can be selected individually for expansion. This feature is available from the Case Manager new case
wizard, or from the Add Evidence or Additional Analysis dialogs.
-Only the file types selected are expanded. For example, if you select ZIP, and a RAR file is found within
the ZIP file, the RAR is not expanded.
Log2t CSV Not expanded by default. This processing option will recognize CSV files
that are in the Log2timeline format and parses the data within the single
CSV into individual records within the case. The individual records from
the CSV will be interspersed with other data, giving you the ability to
perform more advanced timeline analysis across a very broad set of
data. In addition you can leverage the visualization engine to perform
more advanced timeline based visual analysis.
See Viewing Log2Timeline CSV File Data on page 275.
Lotus Notes (NSF)
MBOX
Mail.ru Chat Parses Mail.RU Agent chat history files and email (mra.dbs).
Examining Internet Artifact Data (page 280)
Microsoft Exchange
MS Office, OLE and OPC documents
MSG
PDF
PKCS7 and S/MIME Files
PST
RAR
Registry Not expanded by default. See Viewing Registry Timeline Data on
page 273.
RFC822 Email
SQLite Databases
TAR
Windows Thumbnails
ZIP, including ZIPX
Creating and Configuring New Cases Evidence Processing Options | 81
To expand compound files
1. Do one of the following:
-For new cases, in the New Case Options dialog click Detailed Options.
-For existing cases, in the Examiner, click Evidence > Additional Analysis.
2. Select Expand Compound Files.
The option File Signature Analysis is no longer forced to be checked when you select Expand
Compound Files. This lets you see the contents of compound files without necessarily having to
process them. You can choose to process them later, if it is deemed necessary or beneficial to the case.
3. Select Include Deleted Files if you also want to expand deleted compound files.
4. Click Expansion Options.
5. In the Compound File Expansions Options dialog do the following:
-If you do not want to expand office documents that do not have embedded items, select Only
expand office documents with embedded items.
-Select the types of compound files that you want expand.
Only the file types that you select are expanded. For example, if you select ZIP, and a RAR file is
contained within the ZIP file, then the RAR is not expanded.
Note: The option File Signature Analysis is not forced to be selected. This lets you initially see the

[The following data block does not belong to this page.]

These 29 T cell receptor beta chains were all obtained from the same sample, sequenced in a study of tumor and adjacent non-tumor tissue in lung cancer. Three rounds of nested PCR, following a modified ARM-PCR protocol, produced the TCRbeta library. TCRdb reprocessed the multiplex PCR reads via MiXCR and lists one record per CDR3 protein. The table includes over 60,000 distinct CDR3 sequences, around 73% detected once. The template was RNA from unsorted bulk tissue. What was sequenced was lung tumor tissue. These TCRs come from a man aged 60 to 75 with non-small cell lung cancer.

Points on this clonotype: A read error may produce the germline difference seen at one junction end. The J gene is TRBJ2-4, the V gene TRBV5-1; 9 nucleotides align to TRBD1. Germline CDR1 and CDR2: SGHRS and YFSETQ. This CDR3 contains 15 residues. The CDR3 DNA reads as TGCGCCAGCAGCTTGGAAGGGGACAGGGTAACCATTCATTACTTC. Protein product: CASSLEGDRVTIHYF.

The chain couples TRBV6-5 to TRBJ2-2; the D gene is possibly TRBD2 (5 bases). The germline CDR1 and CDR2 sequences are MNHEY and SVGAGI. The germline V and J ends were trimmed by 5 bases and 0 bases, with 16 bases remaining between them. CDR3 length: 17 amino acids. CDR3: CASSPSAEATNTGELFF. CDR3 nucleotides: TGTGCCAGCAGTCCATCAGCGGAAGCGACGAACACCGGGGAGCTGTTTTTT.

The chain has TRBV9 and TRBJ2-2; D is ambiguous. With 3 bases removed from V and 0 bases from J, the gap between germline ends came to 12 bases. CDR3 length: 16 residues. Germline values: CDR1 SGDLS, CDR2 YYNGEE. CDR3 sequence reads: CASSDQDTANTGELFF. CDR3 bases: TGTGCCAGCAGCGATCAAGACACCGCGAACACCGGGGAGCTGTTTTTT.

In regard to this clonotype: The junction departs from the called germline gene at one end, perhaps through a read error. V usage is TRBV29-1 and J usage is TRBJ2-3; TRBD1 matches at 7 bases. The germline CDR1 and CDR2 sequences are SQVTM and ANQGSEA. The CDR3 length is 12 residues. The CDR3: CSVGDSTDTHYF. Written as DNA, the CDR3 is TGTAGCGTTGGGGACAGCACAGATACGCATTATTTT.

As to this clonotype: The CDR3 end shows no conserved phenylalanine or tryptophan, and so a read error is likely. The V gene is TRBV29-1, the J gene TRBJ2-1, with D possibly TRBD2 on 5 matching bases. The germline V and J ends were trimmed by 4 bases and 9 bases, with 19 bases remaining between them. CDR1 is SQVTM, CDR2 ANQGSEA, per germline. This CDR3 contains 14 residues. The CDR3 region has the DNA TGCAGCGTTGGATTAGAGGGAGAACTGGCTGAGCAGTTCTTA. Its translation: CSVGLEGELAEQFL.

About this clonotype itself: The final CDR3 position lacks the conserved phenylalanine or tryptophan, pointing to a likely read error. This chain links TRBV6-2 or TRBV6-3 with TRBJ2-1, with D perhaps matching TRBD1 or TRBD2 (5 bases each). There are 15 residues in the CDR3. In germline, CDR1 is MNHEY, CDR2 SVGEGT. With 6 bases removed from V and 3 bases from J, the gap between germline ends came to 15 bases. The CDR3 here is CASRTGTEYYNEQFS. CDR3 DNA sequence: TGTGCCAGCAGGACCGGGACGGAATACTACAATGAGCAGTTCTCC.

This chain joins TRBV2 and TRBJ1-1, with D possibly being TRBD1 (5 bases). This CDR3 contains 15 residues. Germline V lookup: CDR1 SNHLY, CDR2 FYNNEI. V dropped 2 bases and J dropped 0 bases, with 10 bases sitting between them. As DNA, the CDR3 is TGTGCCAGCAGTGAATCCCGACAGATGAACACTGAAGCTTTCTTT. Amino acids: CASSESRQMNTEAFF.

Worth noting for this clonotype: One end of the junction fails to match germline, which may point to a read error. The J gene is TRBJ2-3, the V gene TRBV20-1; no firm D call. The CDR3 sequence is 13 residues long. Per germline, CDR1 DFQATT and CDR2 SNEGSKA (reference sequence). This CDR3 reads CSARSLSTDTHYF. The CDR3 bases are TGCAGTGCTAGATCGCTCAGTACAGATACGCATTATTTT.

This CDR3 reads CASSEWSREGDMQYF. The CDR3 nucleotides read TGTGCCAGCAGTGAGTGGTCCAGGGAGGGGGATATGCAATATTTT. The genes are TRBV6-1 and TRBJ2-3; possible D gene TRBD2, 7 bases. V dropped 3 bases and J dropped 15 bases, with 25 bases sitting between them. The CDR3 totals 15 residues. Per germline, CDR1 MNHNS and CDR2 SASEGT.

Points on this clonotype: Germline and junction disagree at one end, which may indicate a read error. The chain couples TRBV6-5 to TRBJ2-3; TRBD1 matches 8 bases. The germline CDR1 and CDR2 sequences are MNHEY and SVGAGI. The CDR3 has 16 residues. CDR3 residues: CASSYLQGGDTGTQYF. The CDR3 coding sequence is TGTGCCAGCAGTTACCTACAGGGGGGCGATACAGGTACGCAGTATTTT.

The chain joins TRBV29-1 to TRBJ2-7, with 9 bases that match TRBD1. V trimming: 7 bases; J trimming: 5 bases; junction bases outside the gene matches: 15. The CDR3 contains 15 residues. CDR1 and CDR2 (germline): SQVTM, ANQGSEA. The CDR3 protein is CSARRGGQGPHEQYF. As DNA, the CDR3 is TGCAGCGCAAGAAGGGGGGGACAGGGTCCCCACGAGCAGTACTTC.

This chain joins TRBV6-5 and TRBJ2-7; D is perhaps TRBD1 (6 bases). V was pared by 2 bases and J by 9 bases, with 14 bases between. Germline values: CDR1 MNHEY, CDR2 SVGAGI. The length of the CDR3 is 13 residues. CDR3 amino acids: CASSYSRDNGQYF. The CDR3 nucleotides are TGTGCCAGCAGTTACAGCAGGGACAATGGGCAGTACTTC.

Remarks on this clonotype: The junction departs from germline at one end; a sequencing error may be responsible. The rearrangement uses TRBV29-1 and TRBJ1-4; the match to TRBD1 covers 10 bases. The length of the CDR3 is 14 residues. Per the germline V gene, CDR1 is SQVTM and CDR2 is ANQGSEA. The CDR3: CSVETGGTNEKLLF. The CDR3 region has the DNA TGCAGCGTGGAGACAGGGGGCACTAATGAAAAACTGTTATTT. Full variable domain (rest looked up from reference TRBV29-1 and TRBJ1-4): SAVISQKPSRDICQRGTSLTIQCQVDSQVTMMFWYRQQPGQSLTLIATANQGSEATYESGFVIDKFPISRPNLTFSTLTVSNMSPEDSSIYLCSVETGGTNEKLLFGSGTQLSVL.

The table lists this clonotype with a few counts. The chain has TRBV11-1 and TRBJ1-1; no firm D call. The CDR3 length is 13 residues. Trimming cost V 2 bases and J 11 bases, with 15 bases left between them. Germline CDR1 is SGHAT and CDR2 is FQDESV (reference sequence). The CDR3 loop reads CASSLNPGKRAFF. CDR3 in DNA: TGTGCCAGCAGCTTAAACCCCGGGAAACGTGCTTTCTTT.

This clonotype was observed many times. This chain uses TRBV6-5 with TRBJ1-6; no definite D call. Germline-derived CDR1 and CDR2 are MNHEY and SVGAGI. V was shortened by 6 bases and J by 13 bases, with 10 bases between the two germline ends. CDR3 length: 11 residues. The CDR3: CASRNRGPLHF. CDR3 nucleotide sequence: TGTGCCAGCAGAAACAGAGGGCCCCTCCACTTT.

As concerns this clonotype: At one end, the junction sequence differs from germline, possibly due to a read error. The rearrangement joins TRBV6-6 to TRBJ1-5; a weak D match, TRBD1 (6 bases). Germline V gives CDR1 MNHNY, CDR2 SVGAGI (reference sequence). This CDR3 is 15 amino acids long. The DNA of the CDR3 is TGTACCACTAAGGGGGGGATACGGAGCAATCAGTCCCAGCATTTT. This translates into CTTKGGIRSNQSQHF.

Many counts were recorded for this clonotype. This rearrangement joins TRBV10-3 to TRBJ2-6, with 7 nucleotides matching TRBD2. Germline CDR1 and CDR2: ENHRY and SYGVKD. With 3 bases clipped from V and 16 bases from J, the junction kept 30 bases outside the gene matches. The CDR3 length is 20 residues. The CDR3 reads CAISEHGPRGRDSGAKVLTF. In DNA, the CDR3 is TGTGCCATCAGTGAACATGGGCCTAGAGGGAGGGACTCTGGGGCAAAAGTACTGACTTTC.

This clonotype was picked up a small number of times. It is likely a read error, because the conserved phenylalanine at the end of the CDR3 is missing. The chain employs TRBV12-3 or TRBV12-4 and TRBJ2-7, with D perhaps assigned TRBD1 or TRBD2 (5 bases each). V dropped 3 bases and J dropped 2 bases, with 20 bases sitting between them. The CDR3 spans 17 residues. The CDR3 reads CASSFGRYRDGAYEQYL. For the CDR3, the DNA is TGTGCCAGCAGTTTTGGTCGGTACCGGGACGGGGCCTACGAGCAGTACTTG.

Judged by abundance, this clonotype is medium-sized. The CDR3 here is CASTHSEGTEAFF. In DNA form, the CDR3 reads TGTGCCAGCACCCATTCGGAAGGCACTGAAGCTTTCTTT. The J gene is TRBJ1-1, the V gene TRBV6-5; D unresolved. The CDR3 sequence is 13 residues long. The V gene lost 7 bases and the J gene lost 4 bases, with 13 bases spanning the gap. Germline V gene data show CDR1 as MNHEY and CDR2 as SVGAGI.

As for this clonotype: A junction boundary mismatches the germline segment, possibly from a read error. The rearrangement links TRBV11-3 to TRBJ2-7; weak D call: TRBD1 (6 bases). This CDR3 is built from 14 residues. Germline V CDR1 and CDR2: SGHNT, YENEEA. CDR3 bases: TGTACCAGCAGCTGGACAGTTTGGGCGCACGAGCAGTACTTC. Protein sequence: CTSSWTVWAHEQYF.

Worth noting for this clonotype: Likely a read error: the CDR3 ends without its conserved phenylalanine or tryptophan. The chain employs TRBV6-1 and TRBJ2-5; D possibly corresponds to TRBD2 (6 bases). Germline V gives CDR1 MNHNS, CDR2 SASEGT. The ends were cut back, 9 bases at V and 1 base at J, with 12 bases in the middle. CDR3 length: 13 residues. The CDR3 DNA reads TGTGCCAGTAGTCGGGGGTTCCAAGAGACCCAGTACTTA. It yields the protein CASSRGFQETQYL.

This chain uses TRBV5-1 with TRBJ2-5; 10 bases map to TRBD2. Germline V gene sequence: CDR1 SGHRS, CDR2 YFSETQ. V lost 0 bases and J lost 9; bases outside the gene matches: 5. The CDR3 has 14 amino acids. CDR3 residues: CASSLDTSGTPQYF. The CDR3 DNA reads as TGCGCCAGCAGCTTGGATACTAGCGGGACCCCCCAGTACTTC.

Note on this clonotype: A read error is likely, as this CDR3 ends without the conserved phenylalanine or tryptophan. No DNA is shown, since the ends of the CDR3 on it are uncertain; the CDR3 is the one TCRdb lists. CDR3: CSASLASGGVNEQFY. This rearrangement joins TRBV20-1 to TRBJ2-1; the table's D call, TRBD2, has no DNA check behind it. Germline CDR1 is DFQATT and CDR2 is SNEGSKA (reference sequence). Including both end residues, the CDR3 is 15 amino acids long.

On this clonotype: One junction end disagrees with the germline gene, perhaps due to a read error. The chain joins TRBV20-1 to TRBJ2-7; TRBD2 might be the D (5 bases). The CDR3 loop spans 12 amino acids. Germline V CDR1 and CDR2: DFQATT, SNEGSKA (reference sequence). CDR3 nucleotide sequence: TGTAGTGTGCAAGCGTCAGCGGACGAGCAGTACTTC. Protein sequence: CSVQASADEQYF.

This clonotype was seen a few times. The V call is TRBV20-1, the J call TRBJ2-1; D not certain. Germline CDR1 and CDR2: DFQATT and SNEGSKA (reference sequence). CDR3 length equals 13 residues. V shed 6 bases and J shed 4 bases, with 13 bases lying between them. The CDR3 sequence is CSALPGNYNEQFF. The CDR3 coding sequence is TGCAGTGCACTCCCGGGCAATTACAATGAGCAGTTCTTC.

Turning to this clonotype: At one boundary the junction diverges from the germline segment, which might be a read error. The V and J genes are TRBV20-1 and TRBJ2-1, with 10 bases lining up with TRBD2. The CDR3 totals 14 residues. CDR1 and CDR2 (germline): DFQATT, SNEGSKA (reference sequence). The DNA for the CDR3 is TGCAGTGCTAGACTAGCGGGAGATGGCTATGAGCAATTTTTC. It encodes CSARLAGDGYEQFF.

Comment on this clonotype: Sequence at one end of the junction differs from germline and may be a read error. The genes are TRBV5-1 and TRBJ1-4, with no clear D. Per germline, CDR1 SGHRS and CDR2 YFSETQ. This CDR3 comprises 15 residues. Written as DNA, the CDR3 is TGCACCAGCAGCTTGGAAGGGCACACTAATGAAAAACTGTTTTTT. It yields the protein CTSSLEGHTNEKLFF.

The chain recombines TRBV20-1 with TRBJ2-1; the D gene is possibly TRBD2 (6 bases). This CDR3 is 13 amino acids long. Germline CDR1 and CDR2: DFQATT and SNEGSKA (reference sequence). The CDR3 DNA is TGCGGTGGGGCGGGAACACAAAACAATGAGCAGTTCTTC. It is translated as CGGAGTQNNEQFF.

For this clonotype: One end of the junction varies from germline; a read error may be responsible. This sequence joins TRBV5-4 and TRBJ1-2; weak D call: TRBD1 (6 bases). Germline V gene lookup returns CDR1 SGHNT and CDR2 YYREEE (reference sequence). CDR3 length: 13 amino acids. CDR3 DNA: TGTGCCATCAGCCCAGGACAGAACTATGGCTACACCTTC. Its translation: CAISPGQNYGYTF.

contents of compound files without necessarily having to process them. Processing can be done
later, if it is deemed necessary or beneficial to the case by selecting File Signature Analysis.
6. In the Compound File Expansions Options dialog, click OK.
7. Click OK.
Using dtSearch Text Indexing
You can use the following indexing options to choose from when creating a new case.
Indexing a Case
All evidence should be indexed to aid in searches. Index evidence when it is added to the case by checking the
dtSearch Text Index box on the Evidence Processing Options dialog, or index after the fact by clicking and
specifying indexing options.
Scheduling is another factor in determining which process to select. Time restraints may not allow for all tasks to
be performed initially. For example, if you disable indexing, it shortens the time needed to process a case. You
can return at a later time and index the case if needed.
dtSearch Indexing Space Requirements
To estimate the space required for a dtSearch Text index, plan on approximately 25% of the space needed for
each case’s evidence.
Creating and Configuring New Cases Evidence Processing Options | 82
Configuring Case Indexing Options
Case Indexing gives you almost complete control over what goes in your case index. These options can be
applied globally from Case Manager.
Note: Search terms for pre-processing options support only ASCII characters.
These options must be set prior to case creation.
To set Indexing Options as the global default
1. In Case Manager, click Case > New > Detailed Options.
2. In the Evidence Processing window, mark the dtSearch Text Index check box.
3. Click Indexing Options to bring up the Indexing Options dialog box.
4. Set the options using the information in the following table:
dtSearch Indexing Options
Option Description
Letters Specifies the letters and numbers to index. Specifies Original, Lowercase,
Uppercase, and Unaccented. Choose Add or Remove to customize the list.